Categoriearchief: Call for papers

CfP “New Directions in Medieval Religious history” Dartmouth College, USA, May 29-June 2, 2018

Applications are invited for the second annual Dartmouth Summer History Institute on “New Directions in Medieval Religious History.”  The aim of the Summer History Institute is to bring together the most promising young scholars working on medieval religious history to read and workshop pieces of their historical writing, as they embark on the transition from dissertation to book, in order to take stock of emerging considerations and approaches across the field.  We are interested in all aspects of religious history, including its links to political, social, cultural, and intellectual history.  Applicants should be in the process of completing their Ph.D. dissertation or in the early stages of revising the Ph.D. for publication as a book.  (Students finishing their Ph.D. dissertation in spring or summer of 2018 are encouraged to apply.)  Prior to the workshop, each participant will furnish a draft article or working dissertation/book chapter central to or exemplary of their larger historical intervention, which participants will discuss at the Institute in the company of invited senior scholars.  In addition to these workshop sessions on individual pieces of writing, the Institute will include a variety of fora (receptions, dinners, and lectures) to discuss theoretical and methodological issues.

Selected participants in the Institute will receive room and board as well as a subvention for travel up to $1000.  Submitted pieces should be in English (preferred), French, or German.  Participants should have a good command of spoken English.

To apply, send a CV and letter of application with an abstract of 1-2 paragraphs describing your project and the piece you intend to workshop, by March 1, 2018, to Professors Cecilia Gaposchkin and Walter Simons (Dartmouth College, Department of History) at

All inquiries and correspondence may be directed to the same address:

Dartmouth College is a private Ivy League university located in Hanover, New Hampshire.  It can be easily reached by bus from Boston, Massachusetts (about 2 hours); bus service from and to New York, NY, takes about 5 hours.  For an overview of events at the 2017 inaugural Dartmouth Summer Institute, on the theme of modern European Intellectual History, please visit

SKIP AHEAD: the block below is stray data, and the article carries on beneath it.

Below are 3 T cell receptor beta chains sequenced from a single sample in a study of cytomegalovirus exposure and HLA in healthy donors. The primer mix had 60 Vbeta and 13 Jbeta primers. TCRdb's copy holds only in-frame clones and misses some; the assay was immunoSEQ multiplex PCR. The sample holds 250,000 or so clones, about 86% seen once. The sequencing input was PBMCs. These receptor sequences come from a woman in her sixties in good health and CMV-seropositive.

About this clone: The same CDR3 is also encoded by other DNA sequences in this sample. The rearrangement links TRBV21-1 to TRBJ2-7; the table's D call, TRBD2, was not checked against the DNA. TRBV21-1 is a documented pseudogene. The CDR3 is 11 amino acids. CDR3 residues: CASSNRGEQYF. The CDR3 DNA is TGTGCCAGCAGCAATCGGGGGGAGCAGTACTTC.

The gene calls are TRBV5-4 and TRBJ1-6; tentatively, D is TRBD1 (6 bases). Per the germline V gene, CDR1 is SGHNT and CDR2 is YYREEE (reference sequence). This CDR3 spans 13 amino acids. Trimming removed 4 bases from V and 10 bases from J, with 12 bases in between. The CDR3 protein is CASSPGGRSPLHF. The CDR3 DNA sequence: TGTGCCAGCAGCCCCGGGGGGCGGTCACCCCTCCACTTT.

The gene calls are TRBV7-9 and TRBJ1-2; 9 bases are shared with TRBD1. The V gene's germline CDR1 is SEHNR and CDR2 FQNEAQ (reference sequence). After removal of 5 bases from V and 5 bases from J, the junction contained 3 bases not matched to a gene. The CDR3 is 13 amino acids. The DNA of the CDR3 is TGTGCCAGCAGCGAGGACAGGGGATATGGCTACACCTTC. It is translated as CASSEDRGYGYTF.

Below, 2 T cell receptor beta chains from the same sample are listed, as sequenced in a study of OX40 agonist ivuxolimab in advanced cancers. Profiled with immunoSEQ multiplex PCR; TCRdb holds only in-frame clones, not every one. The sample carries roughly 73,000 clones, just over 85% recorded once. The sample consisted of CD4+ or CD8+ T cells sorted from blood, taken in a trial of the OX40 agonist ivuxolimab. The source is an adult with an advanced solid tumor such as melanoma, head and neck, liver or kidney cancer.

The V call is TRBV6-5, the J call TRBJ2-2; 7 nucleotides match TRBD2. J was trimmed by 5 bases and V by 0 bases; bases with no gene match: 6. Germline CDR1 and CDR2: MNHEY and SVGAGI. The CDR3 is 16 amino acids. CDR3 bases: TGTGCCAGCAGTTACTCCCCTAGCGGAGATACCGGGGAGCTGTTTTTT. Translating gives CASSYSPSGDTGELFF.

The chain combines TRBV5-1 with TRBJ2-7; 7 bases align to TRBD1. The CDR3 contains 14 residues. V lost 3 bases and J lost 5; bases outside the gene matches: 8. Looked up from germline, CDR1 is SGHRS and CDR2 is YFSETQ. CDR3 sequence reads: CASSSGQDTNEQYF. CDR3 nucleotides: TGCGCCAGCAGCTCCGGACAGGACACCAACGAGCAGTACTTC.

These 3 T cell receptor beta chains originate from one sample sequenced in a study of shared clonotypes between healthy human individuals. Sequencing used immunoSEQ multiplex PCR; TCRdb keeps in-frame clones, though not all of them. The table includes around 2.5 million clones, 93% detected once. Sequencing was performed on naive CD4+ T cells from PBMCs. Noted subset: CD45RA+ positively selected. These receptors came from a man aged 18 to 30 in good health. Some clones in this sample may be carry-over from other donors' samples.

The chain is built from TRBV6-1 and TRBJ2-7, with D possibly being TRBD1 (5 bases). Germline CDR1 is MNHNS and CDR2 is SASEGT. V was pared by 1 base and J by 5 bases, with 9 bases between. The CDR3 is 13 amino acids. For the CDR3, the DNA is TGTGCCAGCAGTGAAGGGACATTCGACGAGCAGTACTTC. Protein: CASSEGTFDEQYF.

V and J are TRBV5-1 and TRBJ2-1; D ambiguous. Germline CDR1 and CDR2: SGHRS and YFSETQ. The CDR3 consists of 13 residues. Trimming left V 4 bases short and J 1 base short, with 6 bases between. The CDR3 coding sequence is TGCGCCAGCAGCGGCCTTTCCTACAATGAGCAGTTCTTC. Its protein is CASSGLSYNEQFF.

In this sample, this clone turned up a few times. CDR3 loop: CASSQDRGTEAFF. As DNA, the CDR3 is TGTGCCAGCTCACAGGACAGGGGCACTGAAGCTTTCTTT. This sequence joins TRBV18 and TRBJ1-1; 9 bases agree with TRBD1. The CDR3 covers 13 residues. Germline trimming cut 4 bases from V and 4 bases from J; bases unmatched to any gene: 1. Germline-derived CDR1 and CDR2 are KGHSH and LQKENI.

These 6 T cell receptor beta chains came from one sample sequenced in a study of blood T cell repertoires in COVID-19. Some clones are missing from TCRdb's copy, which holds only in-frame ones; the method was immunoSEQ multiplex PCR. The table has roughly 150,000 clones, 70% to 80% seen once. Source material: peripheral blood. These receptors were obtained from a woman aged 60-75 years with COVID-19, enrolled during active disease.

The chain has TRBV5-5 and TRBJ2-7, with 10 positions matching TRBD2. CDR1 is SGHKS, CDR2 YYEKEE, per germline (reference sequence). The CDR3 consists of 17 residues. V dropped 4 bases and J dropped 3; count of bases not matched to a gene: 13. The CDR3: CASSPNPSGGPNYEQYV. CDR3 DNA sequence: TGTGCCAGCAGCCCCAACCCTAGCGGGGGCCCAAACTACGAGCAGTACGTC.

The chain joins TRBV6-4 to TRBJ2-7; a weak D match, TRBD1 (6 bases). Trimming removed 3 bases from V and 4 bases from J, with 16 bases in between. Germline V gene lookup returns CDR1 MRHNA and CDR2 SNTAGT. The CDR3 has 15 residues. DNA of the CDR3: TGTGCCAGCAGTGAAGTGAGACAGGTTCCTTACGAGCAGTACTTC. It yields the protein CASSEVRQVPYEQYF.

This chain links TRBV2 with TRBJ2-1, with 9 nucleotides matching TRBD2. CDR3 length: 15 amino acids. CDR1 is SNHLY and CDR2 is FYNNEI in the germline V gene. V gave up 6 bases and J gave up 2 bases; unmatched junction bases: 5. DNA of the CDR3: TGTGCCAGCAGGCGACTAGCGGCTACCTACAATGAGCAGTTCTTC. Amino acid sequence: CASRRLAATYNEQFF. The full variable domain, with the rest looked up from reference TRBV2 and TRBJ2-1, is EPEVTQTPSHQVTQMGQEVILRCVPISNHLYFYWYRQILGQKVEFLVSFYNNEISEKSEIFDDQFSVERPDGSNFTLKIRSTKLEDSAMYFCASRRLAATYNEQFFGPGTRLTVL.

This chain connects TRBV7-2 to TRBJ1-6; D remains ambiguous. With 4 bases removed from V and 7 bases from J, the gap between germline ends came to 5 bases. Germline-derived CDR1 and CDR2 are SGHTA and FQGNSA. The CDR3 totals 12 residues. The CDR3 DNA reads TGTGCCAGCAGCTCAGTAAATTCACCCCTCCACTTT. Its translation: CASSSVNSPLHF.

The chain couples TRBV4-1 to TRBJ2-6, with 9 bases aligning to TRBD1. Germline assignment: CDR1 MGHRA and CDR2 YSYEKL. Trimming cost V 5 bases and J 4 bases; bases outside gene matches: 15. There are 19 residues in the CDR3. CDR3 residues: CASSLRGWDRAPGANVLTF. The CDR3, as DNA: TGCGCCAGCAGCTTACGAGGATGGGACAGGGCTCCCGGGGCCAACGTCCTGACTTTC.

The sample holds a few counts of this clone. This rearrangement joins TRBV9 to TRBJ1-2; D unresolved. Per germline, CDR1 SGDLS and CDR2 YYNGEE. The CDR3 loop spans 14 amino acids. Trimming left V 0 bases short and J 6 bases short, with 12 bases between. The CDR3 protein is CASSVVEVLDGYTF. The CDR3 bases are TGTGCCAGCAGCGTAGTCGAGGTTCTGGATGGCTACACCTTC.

The complete flyer of the Call for papers can be downloaded here.

CfP “Objets politiques quotidiens du Moyen Âge à nos jours” (Lille, 14-16 november 2018)

Van 14 tot 16 november 2018 wordt aan het Institut de Recherches Historiques du Septentrion (CNRS / Université de Lille) het internationale congres “Objets politiques quotidiens du Moyen Âge à nos jours” georganiseerd. Er is nu een call gelanceerd voor presentaties:  meer details zijn te vinden in het Call for Papers Flyer.

Voorstellen (maximum een half pagina, in het Frans of in het Engels), kunnen tot 30 Maart 2018 bezorgd worden aan

CfP “Walking With Saints: Protection, Devotion and Civic Identity” Rome, May 24–26 2018

Van 24 tot 26 mei 2018 zal in Rome het internationale congres ‘Walking With Saints: Protection, Devotion and Civic Identity. The role of the landscape’ doorgaan. Er is nu een call gelanceerd voor presentaties: meer details zijn te vinden in het WalkingWithSaintsConference2018-flyer of op de website

Call for Papers, Exclusion and social discipline in the medieval city in Europe, Najera, 8-10 November 2017

Op 8-10 November 2017 vindt de 14e editie van de International Meetings of the Middle Ages in Najera (Spanje) plaats. Het thema van deze interdisciplinaire bijeenkomst is dit jaar “Exclusion and social discipline in the Medieval City in Europe”. De organisatoren doen een oproep voor papers, die kunnen handelen over tal van onderwerpen, zoals instrumenten van exclusie, armoede en sociale marginalisatie,religie en exclusie, gender en exclusie etc. Deadline voor voorstellen, die maximum 500 woorden mogen tellen, is 15 september 2017.

Meer informatie kan je vinden in dit document.

Call for Papers, Women’s Strategies of Memory: Representations in Literature and Art, Leeds, 2-5 juli 2018

Voor het International Medieval Congress in Leeds in juli 2018 gaat een Call for Papers uit over “Women’s Strategies of Memory: Representations in Literature and Art”. Meer informatie vinden jullie hieronder.

Philomela reflects on her metamorphosis. Eleanor of Castile constructs her future image with her tomb effigy. Chaucer’s Custance pretends to forget her origins. From the Iliad’s Hecuba to the Brut’s Tonwenne, women re-narrate their children’s infancy on the political stage. In wills, letters and literary commissions, women represent themselves in relation to the past. How straightforward are these acts of memory?